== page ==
On Tuesday I was up at 8:45. Marga was at work, and Erik was feeding Nora her breakfast bottle. When she was done, she sat on my lap and we read through her entire library. First Hey! Wake Up, then Baby Colors, followed by That’s Not My Puppy, One, Two Three, and closing with Pat the Bunny. Her reward for sitting through her lessons was getting to play with my watch. Around 10:00 Erik, Betsy and I sat down to a breakfast of coffee and cake, while Nora sat in her high chair, watching and babbling. After breakfast Erik took a shower and then assisted Betsy as she performed surgery on Erik’s new computer, which Betsy had assembled and shipped to him a week earlier. I played with Nora. When the computer was back in the office again, it was almost 11:30, and time for Nora to get dressed for the day.
We went out for our morning paseo, walking down by the waterfront, then back through town, stopping once for a red wine for Erik and me, and a coffee for Betsy. We stopped at the neighbor’s grocery store for lettuce, cherry tomatoes, and bread, and were home by 1:00. Marga showed up around 1:15, and her sister BeleÌn arrived soon after, having driven from her home in Mondragon. BeleÌn attends Pharmacy College. She had just completed an important exam, and had come to visit for a few days.
BeleÌn fed Nora her vegetables, but after a few minutes Nora started crying and even her mother’s presence didn’t cheer her up. She went up for her nap, and conked out in about two minutes. The five of us had a nice lunch of Garbanzo bean soup with chunks of beef, salad, bread, olives, wine, and cheese. At 2:30 Marga went back to work, but did not take Nora to daycare, preferring to let her sleep, and at 3:30, Betsy and BeleÌn took her to school. Erik worked in his office, and I read, and at 5:30 I walked down and got Nora.
It was a nice evening, and we turned left when we came out of Daycare, instead of right, towards home. We walked down to the waterfront and out the pier to the lighthouse. We walked by soccer fields, and briefly watched a couple of men playing tennis under the lights. They weren’t very good though, and I didn’t want Nora watching their form, so we soon wandered away. I saw two different Westies out walking their owners, and after 45 minutes of meandering, I realized I didn’t really know where I was. Soon I saw the blinking green light of the Pharmacia though, and I knew my way home from there. Marga returned home from work about 5 minutes later.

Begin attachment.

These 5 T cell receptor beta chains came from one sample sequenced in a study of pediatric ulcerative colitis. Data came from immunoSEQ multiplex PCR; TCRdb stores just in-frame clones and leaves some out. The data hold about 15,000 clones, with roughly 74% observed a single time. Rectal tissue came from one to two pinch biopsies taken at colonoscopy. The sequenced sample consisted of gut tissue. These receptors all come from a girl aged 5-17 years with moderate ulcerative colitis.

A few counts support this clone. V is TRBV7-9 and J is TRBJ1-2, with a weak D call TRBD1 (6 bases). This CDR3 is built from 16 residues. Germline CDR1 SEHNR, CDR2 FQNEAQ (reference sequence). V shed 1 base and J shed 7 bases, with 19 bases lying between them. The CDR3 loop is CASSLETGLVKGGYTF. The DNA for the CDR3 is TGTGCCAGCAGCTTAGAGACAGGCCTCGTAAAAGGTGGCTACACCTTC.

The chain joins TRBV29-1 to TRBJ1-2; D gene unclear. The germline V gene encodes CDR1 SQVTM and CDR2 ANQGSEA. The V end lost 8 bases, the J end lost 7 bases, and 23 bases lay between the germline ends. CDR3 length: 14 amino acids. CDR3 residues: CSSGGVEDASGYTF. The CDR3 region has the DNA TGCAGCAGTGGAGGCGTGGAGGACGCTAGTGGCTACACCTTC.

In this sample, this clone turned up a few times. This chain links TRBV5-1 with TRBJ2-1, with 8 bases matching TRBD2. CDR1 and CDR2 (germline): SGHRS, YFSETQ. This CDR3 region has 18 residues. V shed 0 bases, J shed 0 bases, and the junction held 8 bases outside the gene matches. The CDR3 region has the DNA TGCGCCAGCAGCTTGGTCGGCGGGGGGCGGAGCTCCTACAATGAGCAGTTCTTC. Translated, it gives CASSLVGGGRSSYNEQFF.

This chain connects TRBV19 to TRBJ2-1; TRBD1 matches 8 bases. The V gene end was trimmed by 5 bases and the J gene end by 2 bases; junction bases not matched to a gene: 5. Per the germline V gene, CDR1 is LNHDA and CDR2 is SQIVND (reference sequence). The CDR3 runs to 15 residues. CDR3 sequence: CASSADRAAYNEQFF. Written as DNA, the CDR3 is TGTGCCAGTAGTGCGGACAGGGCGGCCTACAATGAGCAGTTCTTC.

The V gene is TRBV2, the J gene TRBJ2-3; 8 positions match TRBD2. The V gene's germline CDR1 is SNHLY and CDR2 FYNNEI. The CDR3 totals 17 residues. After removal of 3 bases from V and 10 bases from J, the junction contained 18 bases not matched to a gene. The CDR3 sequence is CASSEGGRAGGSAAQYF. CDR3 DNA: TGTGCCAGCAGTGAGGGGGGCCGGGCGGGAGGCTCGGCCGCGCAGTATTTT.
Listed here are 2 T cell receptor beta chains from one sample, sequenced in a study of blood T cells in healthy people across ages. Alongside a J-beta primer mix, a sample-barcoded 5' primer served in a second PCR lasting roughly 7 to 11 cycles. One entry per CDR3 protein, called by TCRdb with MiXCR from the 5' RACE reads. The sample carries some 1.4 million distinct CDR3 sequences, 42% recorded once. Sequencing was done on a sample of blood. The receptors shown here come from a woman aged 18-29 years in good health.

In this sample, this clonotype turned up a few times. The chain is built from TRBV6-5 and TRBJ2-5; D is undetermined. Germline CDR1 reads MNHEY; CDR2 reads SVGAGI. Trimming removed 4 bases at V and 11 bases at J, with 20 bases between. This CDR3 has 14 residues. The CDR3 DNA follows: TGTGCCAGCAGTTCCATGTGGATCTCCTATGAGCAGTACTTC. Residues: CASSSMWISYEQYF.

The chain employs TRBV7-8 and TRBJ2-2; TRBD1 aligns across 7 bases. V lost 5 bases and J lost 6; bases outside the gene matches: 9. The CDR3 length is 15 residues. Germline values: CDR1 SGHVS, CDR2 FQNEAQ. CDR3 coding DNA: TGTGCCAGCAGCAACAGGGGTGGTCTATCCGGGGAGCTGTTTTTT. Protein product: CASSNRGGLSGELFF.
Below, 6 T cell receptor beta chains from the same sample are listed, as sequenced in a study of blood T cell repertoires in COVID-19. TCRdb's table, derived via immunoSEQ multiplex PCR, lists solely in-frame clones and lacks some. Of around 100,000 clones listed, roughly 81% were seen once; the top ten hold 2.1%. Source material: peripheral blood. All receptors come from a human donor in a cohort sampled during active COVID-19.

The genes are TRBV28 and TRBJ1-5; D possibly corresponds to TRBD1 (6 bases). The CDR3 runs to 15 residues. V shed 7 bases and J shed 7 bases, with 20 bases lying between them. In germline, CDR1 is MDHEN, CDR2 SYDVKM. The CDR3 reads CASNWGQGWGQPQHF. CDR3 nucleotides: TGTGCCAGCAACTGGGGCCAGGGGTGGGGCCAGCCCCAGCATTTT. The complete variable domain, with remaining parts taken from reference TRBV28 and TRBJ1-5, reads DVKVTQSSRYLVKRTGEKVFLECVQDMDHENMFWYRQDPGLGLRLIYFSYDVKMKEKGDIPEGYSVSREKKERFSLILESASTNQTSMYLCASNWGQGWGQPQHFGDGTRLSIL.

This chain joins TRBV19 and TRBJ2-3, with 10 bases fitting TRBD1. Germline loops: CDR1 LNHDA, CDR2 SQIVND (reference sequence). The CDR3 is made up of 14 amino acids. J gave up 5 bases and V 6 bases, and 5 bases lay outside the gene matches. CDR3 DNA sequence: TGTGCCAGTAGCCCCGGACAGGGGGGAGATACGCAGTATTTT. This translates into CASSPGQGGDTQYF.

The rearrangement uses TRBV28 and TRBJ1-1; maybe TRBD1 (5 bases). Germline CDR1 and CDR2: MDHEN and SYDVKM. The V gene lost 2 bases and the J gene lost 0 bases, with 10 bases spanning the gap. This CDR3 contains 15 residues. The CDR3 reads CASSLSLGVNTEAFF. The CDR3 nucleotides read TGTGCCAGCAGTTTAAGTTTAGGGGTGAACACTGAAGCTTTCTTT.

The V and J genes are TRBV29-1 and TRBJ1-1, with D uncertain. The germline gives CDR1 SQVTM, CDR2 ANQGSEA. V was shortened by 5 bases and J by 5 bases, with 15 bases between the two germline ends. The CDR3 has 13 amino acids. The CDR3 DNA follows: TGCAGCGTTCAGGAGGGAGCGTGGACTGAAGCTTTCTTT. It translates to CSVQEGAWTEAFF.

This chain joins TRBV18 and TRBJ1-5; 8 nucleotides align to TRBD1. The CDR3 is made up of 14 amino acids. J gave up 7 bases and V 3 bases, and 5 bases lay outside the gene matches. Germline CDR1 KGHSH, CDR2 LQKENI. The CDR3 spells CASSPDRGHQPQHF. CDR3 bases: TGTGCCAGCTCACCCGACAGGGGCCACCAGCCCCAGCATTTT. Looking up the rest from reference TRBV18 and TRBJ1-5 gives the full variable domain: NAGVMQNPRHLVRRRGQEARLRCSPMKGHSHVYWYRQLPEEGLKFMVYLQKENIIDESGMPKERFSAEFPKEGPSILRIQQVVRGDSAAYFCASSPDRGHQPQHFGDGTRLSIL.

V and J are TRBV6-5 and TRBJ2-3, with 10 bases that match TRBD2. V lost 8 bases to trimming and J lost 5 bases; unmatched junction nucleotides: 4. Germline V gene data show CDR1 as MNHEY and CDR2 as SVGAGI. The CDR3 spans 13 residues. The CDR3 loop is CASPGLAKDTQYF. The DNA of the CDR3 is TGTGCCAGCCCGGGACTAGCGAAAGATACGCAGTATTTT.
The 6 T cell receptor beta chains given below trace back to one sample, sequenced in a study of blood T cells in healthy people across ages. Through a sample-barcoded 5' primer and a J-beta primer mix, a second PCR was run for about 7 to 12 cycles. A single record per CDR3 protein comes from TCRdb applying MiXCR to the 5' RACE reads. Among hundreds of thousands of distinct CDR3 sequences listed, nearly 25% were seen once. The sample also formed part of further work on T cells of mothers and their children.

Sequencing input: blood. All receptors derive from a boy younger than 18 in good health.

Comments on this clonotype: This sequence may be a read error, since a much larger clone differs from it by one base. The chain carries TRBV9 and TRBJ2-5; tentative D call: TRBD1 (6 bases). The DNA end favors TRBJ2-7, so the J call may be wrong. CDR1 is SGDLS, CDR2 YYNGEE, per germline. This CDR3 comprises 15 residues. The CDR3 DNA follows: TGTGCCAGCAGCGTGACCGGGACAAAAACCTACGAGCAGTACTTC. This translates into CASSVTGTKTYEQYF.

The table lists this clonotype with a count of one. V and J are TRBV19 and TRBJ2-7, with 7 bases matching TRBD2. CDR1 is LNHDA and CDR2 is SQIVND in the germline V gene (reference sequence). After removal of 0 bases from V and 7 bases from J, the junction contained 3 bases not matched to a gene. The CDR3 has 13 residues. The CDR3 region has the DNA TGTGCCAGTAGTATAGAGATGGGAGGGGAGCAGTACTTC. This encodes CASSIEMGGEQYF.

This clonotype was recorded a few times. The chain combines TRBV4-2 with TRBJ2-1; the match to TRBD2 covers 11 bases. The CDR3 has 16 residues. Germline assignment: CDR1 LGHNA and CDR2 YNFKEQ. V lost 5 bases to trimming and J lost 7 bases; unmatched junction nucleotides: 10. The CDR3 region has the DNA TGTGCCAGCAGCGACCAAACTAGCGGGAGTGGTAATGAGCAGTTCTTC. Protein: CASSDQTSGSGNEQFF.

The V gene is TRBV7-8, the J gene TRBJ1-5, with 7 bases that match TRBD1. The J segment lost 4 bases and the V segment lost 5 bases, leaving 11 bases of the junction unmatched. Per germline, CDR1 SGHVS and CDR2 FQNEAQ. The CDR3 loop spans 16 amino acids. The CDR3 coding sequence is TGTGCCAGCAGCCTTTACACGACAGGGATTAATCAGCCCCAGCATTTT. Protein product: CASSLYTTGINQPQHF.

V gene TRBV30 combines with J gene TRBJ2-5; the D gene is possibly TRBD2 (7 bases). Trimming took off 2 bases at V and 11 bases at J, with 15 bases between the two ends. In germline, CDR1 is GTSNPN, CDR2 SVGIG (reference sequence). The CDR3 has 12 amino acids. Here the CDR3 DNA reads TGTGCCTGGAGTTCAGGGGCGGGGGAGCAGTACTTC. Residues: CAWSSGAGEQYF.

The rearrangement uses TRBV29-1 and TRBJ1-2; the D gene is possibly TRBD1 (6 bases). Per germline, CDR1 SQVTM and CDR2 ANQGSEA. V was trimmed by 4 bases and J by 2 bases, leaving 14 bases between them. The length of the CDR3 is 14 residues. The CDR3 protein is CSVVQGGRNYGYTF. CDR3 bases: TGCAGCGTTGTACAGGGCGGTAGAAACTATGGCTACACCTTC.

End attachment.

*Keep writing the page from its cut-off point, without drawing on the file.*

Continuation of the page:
At 8:00, all but Betsy went to Laredo for tapas. Betsy wasn’t feeling well, and went to bed at 9:00. The rest of us visited six places, enjoying six pinchos, and six glasses of red wine. I really like walking around the bars in Laredo, especially those in the cobblestoned 600 years-old section of the town. At 10:30 we drove home, and I went right to bed.
On Wednesday I got up at 8:15. Marga was at work, and the others were sleeping. I read, and soon BeleÌn, followed by Erik and Nora, and then Betsy joined me in the living room. After breakfast Erik made the crusts for two pizzas, and while Betsy curled up with a book, the rest of us went out for our morning paseo. We stopped once for a glass of wine and a coffee for BeleÌn at a bar which offered us some fresh hot tortilla de patata with our drinks. We stopped at the neighbor’s grocery for some chicken for a pizza topping, and to get the cookies I was taking back to the States for my office workers. I was disappointed, however, to see that not only did they not have four boxes of these cookies on the shelf, the one they had before was now gone. I mentioned to Erik that I would find something else, but he asked them and they told him that my four boxes were bagged and by the checkout counter where they had been saving them for me.
We got home around 1:00, and Erik started cooking the peppers, onions and chicken for his pizzas. BeleÌn fed Nora her vegetables and meat meal. When Marga got home, we enjoyed the two pizzas he had made. The first was beef, cheese, peppers and onions, and the second was chicken, basil, cheese and corn. We also shared a large green salad, and a bottle of wine. After lunch Erik and Marga went back to work, Betsy went back to bed, BeleÌn went out for a run, and I took Nora to school and then came home and finished Banker, the Dick Francis book I had been reading. At some point BeleÌn went out to meet her sister, and the two of them brought Nora home from school.